Art therapy is about process, rather than outcome. We don't look for specific artistic results, but pay attention to the creative process, and the relationship between artist and artwork. But it takes some skills to be able to attend to the process and be with our artworks in a meaningful exploratory relationship.
One skill that really supports a shift from judgement and criticism, to a more open and curious way of being, is noticing.
Noticing... mindfulness... awareness... a descriptive attitude.
In art therapy we slow things down. We pay attention to the feelings, thoughts, physical sensations that are arising moment to moment. We notice what's occurring as we make art... things like how it is to scrunch the paper between fingers, how it is to vigorously pummel the clay, how it is to layer the colours, how it is when the paint spills over or a we make a mistake. We notice these things happening, and we notice the patterns of our thinking and being in response to these things.
Sometimes we notice a judgmental voice shows up in our art making, or as we look at our artwork. The voice might say our art isn't good enough. It should be more this or less that. The voice might say the artwork you just created looks like a 5 year old made it. The voice has nothing kind to say. The voice can be nasty.
Perhaps that voice shows up in other areas of life. Perhaps that voice stops us from doing the things we would love to do. Perhaps we stay small, and hide our gifts away from others. We anticipate that voice will show up in the mouths of others. We anticipate that we'll be shut down, so we shut ourselves down first.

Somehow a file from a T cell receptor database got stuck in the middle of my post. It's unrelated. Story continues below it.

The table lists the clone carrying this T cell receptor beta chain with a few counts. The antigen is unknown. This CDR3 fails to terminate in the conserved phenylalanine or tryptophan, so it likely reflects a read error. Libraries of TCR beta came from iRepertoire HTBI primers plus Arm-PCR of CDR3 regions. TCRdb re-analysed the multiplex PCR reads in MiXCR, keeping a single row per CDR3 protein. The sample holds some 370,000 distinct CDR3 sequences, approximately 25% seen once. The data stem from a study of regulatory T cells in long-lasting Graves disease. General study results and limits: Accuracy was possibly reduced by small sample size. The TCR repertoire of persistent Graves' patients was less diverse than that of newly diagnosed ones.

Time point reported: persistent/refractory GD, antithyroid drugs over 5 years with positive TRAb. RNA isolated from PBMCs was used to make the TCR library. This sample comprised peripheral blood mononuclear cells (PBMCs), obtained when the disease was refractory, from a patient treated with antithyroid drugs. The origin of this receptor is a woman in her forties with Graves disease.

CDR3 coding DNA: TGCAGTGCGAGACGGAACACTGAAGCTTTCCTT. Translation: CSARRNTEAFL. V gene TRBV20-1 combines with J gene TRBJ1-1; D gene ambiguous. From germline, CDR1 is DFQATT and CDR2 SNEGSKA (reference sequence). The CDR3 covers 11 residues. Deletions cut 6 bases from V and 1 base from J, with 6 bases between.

In art therapy, we notice that voice, see that it doesn't serve us, and have a moment of choice... perhaps we might choose self compassion. We can acknowledge that it can be vulnerable to make art. It can be vulnerable to try new things, to take risks. We can acknowledge the fear that is present and gently hold it as we make our tentative brush strokes.
We choose to be descriptive in our relationship with our artwork. Instead of calling the artwork 'bad', or 'childish', we notice the boldness of the colour, the contrast between light and dark, the warmth of the texture. We notice it reminds us of something. We share a story. We feel sadness, or anger, or fear, or joy. We allow the feelings to be present. Perhaps we return to the artwork and add more layers, words, resculpt a section, tear it up, draw it together.
Next time you find yourself in the grips of a critic voice, return to noticing. Bring curiosity to the process. I notice I feel.... I notice I'm curious about... I'm paying attention to the sound of the brush on the page...
If you'd like help to explore in this way, please get in touch. I'd love to support you in your creative inquiry.
Chelle is a practicing art therapist, researcher, and multi-modal creative. She regularly dives into the unknown to discover what is ready to be born, deepening her trust in the abundantly creative source. For Chelle, art is a means to inquire, express, and transform. If offers the capacity to soothe, making space for new perspectives and ways of being.